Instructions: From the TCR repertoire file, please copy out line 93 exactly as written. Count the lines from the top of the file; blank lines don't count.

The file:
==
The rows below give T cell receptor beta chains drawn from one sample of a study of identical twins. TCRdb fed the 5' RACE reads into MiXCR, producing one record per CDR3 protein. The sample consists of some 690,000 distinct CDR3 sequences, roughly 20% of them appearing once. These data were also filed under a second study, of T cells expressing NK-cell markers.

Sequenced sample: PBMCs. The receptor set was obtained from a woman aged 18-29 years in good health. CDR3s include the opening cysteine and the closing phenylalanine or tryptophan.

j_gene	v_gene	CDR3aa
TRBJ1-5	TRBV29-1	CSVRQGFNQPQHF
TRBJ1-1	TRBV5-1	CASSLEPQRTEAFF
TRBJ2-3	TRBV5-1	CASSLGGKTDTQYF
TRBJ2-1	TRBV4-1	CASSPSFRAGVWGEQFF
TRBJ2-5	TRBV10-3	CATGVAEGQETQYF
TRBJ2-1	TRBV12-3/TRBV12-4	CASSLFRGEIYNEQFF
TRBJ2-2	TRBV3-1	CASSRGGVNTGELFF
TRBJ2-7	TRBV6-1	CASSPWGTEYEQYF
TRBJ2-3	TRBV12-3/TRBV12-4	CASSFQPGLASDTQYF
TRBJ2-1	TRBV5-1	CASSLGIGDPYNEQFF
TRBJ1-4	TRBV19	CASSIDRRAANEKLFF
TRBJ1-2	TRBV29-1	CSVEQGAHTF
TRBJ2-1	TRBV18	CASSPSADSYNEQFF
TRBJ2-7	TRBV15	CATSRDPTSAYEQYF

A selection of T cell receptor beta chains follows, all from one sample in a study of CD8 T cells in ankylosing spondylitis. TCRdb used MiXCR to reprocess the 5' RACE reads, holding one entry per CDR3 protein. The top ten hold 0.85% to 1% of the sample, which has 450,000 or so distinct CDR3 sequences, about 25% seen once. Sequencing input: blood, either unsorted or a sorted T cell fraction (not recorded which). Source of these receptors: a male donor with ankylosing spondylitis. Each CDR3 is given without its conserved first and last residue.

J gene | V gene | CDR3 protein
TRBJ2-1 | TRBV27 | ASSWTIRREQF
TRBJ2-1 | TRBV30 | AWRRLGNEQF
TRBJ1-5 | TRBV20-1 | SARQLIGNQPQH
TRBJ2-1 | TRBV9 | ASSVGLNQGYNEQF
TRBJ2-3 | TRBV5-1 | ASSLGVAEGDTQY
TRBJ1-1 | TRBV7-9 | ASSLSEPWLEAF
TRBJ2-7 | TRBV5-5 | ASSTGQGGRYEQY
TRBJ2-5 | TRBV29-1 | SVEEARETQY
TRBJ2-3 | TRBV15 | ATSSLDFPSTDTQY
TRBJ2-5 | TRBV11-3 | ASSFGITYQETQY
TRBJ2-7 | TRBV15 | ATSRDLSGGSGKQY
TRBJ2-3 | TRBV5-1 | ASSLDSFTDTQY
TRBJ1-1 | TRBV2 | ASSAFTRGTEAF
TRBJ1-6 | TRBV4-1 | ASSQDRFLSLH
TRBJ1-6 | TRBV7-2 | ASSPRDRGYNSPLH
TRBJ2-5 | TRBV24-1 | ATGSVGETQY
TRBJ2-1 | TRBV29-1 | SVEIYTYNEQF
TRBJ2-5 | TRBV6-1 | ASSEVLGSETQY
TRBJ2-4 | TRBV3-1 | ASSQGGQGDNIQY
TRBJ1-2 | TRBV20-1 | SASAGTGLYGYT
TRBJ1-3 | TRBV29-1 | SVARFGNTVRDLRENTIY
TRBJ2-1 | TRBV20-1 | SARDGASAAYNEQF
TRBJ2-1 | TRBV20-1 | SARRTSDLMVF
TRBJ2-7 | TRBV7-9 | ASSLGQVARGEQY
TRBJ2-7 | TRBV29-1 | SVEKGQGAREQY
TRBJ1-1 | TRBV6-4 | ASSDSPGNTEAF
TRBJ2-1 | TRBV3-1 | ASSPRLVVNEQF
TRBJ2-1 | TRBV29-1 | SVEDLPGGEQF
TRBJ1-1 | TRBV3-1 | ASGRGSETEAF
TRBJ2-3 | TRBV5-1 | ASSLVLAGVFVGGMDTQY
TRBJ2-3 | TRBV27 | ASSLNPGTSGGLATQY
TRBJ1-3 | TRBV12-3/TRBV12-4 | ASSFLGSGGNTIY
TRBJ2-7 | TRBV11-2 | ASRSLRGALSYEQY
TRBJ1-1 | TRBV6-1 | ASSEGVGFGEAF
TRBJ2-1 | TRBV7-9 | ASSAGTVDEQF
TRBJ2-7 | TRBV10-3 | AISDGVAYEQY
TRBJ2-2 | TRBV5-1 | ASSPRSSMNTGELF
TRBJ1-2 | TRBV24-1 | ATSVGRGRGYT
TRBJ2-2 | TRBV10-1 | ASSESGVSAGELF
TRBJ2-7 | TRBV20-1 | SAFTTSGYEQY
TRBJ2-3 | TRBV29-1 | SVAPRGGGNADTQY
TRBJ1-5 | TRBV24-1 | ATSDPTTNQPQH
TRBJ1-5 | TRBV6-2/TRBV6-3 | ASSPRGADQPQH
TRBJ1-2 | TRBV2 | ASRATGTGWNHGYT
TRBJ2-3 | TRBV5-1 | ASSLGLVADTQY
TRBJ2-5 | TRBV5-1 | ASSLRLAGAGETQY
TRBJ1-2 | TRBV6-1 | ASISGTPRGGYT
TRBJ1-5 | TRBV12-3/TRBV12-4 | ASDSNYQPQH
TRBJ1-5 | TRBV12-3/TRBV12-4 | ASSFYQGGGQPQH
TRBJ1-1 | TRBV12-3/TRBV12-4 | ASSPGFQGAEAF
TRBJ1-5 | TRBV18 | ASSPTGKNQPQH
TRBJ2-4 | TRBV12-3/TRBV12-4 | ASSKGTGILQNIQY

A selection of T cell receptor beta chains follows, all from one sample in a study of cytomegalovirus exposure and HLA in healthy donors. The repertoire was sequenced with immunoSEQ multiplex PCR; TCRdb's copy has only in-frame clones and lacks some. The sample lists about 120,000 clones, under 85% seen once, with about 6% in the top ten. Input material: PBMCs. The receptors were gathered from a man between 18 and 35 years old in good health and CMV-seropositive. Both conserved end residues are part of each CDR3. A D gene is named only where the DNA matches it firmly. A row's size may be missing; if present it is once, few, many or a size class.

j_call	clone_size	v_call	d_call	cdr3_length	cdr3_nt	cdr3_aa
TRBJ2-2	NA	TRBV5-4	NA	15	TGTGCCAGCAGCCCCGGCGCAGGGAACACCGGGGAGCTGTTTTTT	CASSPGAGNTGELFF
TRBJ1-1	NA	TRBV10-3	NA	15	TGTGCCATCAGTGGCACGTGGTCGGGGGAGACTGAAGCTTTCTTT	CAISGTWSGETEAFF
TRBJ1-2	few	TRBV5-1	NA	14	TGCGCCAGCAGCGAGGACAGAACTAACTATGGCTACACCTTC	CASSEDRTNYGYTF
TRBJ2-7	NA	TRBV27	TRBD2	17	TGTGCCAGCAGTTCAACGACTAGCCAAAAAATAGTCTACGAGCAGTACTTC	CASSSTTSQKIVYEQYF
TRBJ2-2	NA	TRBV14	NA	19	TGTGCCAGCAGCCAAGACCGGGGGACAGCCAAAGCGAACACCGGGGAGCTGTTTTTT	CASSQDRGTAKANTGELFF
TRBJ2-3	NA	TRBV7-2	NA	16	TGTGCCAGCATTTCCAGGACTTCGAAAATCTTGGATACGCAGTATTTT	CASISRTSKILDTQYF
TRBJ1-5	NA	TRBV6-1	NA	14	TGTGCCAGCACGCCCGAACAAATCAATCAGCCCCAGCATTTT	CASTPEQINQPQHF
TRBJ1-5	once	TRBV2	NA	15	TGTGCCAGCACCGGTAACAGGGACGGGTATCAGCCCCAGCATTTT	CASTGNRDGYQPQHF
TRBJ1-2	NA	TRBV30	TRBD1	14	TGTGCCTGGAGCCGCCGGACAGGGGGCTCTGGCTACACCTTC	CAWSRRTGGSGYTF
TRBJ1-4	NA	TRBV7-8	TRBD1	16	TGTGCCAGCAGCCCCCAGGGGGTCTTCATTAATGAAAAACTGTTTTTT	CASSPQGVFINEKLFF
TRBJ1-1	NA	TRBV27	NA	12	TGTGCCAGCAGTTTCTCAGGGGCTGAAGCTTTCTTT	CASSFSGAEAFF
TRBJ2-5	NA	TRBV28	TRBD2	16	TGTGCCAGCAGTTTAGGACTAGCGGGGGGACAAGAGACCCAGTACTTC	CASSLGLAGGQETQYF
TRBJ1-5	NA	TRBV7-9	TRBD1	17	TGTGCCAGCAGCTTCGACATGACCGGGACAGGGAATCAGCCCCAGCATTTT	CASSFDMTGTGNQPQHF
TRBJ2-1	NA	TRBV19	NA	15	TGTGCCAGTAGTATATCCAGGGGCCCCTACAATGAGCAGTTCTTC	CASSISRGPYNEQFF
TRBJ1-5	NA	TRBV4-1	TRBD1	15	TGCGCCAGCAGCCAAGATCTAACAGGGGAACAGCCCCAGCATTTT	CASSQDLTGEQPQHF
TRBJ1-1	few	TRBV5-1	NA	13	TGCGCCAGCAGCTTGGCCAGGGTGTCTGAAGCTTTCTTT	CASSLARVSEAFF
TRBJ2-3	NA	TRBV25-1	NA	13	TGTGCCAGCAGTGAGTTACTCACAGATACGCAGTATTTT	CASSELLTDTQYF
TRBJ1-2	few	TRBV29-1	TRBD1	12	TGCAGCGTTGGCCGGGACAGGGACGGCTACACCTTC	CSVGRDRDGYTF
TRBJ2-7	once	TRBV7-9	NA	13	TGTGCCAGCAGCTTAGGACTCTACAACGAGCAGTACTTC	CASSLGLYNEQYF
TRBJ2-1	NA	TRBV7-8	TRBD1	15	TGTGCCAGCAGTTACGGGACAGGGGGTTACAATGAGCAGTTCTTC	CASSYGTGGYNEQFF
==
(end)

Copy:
TRBJ2-1	NA	TRBV7-8	TRBD1	15	TGTGCCAGCAGTTACGGGACAGGGGGTTACAATGAGCAGTTCTTC	CASSYGTGGYNEQFF